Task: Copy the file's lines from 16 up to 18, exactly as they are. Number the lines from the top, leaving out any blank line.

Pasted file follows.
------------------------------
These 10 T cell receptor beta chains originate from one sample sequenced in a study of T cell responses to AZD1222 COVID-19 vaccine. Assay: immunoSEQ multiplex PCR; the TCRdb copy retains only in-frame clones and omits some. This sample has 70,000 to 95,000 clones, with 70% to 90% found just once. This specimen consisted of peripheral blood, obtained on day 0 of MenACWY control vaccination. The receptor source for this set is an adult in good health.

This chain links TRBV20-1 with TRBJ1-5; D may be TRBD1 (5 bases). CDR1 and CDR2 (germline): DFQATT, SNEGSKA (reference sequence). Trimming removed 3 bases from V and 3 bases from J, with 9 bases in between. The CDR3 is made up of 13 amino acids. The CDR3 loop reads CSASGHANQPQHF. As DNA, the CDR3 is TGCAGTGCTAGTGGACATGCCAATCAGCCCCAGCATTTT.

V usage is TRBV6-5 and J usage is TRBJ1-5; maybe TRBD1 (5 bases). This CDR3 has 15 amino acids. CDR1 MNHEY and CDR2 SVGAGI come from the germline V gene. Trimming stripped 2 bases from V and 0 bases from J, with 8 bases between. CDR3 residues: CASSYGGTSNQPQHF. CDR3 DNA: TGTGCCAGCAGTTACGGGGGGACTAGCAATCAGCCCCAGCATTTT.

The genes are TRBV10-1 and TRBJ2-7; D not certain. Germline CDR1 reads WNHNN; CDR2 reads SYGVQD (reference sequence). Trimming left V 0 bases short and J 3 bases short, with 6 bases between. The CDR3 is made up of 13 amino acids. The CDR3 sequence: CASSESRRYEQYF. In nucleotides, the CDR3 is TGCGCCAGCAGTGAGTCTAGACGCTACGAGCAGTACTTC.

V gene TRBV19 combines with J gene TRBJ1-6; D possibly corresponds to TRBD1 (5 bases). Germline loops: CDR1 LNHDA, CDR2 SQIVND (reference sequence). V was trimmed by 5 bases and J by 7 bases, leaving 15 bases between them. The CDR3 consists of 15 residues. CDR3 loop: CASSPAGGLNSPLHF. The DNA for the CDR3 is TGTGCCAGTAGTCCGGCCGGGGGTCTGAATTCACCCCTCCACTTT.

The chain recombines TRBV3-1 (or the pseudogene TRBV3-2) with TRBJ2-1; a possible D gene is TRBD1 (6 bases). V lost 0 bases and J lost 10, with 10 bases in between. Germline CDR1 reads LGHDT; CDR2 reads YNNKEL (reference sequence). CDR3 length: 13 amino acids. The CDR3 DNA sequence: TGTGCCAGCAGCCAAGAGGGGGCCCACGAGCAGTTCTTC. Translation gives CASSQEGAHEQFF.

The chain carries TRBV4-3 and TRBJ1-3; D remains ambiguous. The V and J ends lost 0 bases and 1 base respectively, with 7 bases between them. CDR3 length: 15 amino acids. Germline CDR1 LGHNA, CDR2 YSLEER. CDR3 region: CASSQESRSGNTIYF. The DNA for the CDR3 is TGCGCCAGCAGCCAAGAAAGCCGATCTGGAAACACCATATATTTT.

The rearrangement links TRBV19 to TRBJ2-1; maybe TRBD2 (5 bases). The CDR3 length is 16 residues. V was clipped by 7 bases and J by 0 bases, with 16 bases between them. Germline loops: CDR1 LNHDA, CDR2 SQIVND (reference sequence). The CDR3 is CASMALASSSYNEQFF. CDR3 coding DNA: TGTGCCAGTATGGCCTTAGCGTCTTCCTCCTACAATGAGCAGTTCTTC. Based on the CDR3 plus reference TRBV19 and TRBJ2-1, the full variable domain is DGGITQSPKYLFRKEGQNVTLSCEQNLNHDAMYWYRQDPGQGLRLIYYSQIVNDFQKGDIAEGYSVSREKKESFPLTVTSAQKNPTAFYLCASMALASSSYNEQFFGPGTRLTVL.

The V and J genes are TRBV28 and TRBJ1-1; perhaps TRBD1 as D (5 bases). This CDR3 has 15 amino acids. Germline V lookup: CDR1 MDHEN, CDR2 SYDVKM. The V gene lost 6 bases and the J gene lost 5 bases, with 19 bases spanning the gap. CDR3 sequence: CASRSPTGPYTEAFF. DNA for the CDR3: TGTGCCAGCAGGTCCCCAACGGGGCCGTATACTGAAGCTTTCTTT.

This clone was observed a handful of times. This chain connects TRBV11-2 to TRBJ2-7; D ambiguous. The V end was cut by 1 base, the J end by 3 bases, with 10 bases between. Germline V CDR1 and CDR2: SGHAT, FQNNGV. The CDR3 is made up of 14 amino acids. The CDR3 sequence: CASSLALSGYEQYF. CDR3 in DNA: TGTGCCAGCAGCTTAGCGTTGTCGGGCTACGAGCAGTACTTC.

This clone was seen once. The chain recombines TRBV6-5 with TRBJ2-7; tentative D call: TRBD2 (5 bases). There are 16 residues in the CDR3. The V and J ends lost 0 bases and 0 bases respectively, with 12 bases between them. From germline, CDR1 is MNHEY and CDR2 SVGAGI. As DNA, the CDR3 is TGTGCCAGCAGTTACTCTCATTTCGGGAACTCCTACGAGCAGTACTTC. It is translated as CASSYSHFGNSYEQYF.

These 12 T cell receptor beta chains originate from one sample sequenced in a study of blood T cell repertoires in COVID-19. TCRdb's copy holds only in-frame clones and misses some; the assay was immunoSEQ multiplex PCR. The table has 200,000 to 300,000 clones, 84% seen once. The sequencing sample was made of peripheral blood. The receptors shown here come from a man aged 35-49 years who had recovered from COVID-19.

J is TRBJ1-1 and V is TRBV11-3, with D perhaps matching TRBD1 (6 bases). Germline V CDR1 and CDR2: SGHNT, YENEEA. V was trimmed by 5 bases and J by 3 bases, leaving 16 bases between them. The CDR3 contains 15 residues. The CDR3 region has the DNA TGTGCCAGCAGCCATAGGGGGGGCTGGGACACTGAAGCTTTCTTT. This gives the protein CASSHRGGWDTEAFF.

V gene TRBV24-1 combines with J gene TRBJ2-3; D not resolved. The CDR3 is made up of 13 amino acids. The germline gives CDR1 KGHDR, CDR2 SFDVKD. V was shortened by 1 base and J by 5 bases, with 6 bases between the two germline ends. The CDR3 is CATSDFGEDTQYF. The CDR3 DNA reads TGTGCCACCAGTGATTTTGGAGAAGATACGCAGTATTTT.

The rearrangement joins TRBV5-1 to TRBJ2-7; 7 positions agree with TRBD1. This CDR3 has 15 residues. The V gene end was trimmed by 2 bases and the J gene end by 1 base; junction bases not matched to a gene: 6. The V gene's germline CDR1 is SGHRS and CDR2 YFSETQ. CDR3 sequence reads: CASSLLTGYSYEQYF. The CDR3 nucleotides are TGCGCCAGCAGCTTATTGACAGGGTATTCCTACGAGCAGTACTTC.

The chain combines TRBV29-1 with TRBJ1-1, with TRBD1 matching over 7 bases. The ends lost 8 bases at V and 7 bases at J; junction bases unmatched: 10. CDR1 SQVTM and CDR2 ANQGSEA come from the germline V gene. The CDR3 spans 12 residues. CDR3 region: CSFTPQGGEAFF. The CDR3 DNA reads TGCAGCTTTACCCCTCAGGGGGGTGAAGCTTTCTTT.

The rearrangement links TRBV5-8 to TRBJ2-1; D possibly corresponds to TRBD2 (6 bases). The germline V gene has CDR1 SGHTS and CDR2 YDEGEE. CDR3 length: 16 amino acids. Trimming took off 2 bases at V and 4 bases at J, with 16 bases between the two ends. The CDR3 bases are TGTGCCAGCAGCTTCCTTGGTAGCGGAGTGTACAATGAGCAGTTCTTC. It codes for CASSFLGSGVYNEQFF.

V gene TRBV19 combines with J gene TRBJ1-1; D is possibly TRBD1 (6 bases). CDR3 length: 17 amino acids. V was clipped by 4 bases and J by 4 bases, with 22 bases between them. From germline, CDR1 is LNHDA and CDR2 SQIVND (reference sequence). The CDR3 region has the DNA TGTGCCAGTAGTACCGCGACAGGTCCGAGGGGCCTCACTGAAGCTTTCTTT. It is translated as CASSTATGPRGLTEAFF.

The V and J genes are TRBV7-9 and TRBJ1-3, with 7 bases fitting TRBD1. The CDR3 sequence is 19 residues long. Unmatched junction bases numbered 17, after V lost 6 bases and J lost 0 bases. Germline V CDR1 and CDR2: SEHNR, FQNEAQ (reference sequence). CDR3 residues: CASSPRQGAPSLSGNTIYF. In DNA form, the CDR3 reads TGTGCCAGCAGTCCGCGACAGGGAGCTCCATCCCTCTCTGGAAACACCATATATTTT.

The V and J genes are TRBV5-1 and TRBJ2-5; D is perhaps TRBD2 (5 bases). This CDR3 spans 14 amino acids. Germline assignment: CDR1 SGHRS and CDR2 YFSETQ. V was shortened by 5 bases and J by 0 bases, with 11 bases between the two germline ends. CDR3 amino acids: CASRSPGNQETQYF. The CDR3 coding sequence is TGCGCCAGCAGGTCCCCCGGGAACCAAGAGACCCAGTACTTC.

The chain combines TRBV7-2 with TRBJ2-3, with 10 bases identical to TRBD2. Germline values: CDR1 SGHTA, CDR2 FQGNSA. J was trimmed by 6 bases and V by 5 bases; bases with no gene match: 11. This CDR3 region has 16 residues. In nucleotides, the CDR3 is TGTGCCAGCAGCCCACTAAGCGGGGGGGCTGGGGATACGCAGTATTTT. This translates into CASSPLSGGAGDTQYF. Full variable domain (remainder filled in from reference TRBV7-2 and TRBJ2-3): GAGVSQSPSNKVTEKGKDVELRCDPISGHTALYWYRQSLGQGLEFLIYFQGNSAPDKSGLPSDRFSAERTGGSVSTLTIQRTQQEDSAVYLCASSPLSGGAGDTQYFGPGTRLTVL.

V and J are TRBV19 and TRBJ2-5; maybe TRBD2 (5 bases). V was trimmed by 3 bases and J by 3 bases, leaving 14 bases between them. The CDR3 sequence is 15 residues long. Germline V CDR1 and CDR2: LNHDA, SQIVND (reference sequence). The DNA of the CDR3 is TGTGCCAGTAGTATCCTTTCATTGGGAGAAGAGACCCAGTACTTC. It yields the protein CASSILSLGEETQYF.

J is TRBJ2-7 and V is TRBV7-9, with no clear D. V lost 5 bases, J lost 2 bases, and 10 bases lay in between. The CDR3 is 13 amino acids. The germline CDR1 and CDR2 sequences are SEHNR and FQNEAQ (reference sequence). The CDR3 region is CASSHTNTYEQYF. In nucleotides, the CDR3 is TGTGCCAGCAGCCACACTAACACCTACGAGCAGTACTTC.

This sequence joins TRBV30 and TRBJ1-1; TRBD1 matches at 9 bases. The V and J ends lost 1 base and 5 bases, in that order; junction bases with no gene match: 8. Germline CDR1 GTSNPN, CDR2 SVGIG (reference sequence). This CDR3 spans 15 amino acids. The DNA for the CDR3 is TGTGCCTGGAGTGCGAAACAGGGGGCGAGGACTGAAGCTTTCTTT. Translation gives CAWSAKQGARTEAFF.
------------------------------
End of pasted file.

The chain combines TRBV29-1 with TRBJ1-1, with TRBD1 matching over 7 bases. The ends lost 8 bases at V and 7 bases at J; junction bases unmatched: 10. CDR1 SQVTM and CDR2 ANQGSEA come from the germline V gene. The CDR3 spans 12 residues. CDR3 region: CSFTPQGGEAFF. The CDR3 DNA reads TGCAGCTTTACCCCTCAGGGGGGTGAAGCTTTCTTT.

The rearrangement links TRBV5-8 to TRBJ2-1; D possibly corresponds to TRBD2 (6 bases). The germline V gene has CDR1 SGHTS and CDR2 YDEGEE. CDR3 length: 16 amino acids. Trimming took off 2 bases at V and 4 bases at J, with 16 bases between the two ends. The CDR3 bases are TGTGCCAGCAGCTTCCTTGGTAGCGGAGTGTACAATGAGCAGTTCTTC. It codes for CASSFLGSGVYNEQFF.

V gene TRBV19 combines with J gene TRBJ1-1; D is possibly TRBD1 (6 bases). CDR3 length: 17 amino acids. V was clipped by 4 bases and J by 4 bases, with 22 bases between them. From germline, CDR1 is LNHDA and CDR2 SQIVND (reference sequence). The CDR3 region has the DNA TGTGCCAGTAGTACCGCGACAGGTCCGAGGGGCCTCACTGAAGCTTTCTTT. It is translated as CASSTATGPRGLTEAFF.